Pros? Cons? Side notes?
Explain net neutrality in some detail.
"the principle that Internet service providers should enable access to all content and applications regardless of the source, and without favoring or blocking particular products or websites."
Well it seems like quite a bit of complicated legal matters, though apparently one aspect of net neutrality seems to be a reclassifcation of the internet by the FCC as a public telecommunications service.
I can see some benefit in that, as reclassifying it as a telecommunications service might provide a stepping stone to banning pornography and other culturally denigrative and lowbrow content from the public internet - I really don't care about "frees peach" as is it's so absurdly and anarchically interpreted by many uninformed people on the internet myself.
I think if a reasonable, non-partisan person would find something lacking in any substance on the whole, then it doesn't deserve to be considered 'speech' to begin with, so lately I tend to favor less "frees peach", not just on the internet, and less feeding the armchair anarchists the myth that their inane 'speech' matters in any civilized area of society to begin with.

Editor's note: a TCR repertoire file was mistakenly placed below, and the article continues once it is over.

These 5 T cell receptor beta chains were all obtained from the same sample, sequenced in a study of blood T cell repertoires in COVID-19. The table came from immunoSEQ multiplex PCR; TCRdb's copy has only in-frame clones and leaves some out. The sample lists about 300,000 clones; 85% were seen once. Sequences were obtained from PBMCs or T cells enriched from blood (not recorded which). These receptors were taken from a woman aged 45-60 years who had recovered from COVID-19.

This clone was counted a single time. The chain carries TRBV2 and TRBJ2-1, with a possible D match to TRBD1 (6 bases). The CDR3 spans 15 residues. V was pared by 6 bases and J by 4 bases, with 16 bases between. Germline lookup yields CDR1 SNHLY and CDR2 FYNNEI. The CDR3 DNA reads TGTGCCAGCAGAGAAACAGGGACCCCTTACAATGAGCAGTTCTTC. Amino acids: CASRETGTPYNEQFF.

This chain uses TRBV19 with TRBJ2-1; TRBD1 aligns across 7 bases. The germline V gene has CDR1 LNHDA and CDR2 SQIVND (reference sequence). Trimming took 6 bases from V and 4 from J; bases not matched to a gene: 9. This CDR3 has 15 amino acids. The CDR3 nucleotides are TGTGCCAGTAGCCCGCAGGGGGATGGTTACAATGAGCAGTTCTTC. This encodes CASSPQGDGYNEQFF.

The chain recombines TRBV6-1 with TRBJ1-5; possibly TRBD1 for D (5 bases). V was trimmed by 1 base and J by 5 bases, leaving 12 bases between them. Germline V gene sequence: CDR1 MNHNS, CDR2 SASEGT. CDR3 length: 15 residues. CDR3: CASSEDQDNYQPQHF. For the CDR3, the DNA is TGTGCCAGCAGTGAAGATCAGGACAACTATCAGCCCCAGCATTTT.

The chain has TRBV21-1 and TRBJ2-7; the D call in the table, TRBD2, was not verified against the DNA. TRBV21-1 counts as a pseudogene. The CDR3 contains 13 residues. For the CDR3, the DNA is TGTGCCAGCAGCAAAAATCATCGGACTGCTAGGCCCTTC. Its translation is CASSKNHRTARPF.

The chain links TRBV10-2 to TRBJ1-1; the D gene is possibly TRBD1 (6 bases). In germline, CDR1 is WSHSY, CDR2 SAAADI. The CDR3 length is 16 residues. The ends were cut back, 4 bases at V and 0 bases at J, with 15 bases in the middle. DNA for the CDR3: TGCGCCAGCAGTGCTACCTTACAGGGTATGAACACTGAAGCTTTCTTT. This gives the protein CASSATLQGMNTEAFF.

What do you mean? Google, Zucc, etc. obviously have an angle if they're for it, but I'm not sure how this benefits them.
The problem with that argument is that the throttling causes problems with the consumer with whom they have an agreement to deliver content at a certain speed. They should not be allowed to throttle my connection because they have a problem with the company serving up the content.
Yes. I wouldn't recommend that but if the company makes an agreement with me for unlimited data at xyz speeds then they should uphold that agreement. If hey have a problem providing that amount of data then they should change their business model. They could provide consumers with a choice to only use 20 Gb per month with additional tiers beyond that amount. Satellite companies already do this when they provide internet access.
My more rural relatives pay for 15 Gb per month at certain speeds after which it becomes glacially slow.
The key point to be made is that while they can decide what types of plans that they offer in regards to speed and amount they should not be allowed to differentiate between the sources of that content.
"I should be able to run unencumbered bit torrent 24/7 without repercussion."
Sure. Up until your data cap. Then you pay more or you get throttle or cut off. But it shouldn't be your bit torrent that gets throttled or cut off; it's your access altogether. The problem isn't the source of the data transfer; it's the quantity of the data transfer regardless of the source.